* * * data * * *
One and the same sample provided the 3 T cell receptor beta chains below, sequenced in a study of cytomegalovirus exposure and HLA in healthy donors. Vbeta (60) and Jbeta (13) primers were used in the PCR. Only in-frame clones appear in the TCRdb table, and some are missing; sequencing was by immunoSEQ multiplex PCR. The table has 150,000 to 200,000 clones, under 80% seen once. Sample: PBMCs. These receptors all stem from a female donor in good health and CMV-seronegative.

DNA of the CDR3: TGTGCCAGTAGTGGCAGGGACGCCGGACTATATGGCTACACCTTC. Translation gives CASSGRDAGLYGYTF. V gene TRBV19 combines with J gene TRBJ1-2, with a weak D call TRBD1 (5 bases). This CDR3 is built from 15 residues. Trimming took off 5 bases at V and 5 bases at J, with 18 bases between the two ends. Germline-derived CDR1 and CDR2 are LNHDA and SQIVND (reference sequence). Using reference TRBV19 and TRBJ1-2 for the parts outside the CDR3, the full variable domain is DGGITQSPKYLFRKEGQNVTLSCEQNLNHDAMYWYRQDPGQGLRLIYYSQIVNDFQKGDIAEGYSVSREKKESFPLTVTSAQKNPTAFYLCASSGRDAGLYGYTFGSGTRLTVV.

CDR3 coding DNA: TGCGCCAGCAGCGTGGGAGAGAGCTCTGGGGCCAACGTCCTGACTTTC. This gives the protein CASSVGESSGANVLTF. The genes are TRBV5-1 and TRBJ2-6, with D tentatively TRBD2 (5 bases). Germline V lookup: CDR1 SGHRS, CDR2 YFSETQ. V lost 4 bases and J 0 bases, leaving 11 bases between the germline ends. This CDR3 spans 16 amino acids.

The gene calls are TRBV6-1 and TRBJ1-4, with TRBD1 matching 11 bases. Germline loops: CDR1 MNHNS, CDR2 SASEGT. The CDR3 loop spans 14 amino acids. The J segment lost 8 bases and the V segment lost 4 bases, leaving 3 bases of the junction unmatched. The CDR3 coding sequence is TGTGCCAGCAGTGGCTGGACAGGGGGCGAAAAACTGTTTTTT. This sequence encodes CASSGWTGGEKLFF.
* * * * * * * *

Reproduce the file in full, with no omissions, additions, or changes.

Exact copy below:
One and the same sample provided the 3 T cell receptor beta chains below, sequenced in a study of cytomegalovirus exposure and HLA in healthy donors. Vbeta (60) and Jbeta (13) primers were used in the PCR. Only in-frame clones appear in the TCRdb table, and some are missing; sequencing was by immunoSEQ multiplex PCR. The table has 150,000 to 200,000 clones, under 80% seen once. Sample: PBMCs. These receptors all stem from a female donor in good health and CMV-seronegative.

DNA of the CDR3: TGTGCCAGTAGTGGCAGGGACGCCGGACTATATGGCTACACCTTC. Translation gives CASSGRDAGLYGYTF. V gene TRBV19 combines with J gene TRBJ1-2, with a weak D call TRBD1 (5 bases). This CDR3 is built from 15 residues. Trimming took off 5 bases at V and 5 bases at J, with 18 bases between the two ends. Germline-derived CDR1 and CDR2 are LNHDA and SQIVND (reference sequence). Using reference TRBV19 and TRBJ1-2 for the parts outside the CDR3, the full variable domain is DGGITQSPKYLFRKEGQNVTLSCEQNLNHDAMYWYRQDPGQGLRLIYYSQIVNDFQKGDIAEGYSVSREKKESFPLTVTSAQKNPTAFYLCASSGRDAGLYGYTFGSGTRLTVV.

CDR3 coding DNA: TGCGCCAGCAGCGTGGGAGAGAGCTCTGGGGCCAACGTCCTGACTTTC. This gives the protein CASSVGESSGANVLTF. The genes are TRBV5-1 and TRBJ2-6, with D tentatively TRBD2 (5 bases). Germline V lookup: CDR1 SGHRS, CDR2 YFSETQ. V lost 4 bases and J 0 bases, leaving 11 bases between the germline ends. This CDR3 spans 16 amino acids.

The gene calls are TRBV6-1 and TRBJ1-4, with TRBD1 matching 11 bases. Germline loops: CDR1 MNHNS, CDR2 SASEGT. The CDR3 loop spans 14 amino acids. The J segment lost 8 bases and the V segment lost 4 bases, leaving 3 bases of the junction unmatched. The CDR3 coding sequence is TGTGCCAGCAGTGGCTGGACAGGGGGCGAAAAACTGTTTTTT. This sequence encodes CASSGWTGGEKLFF.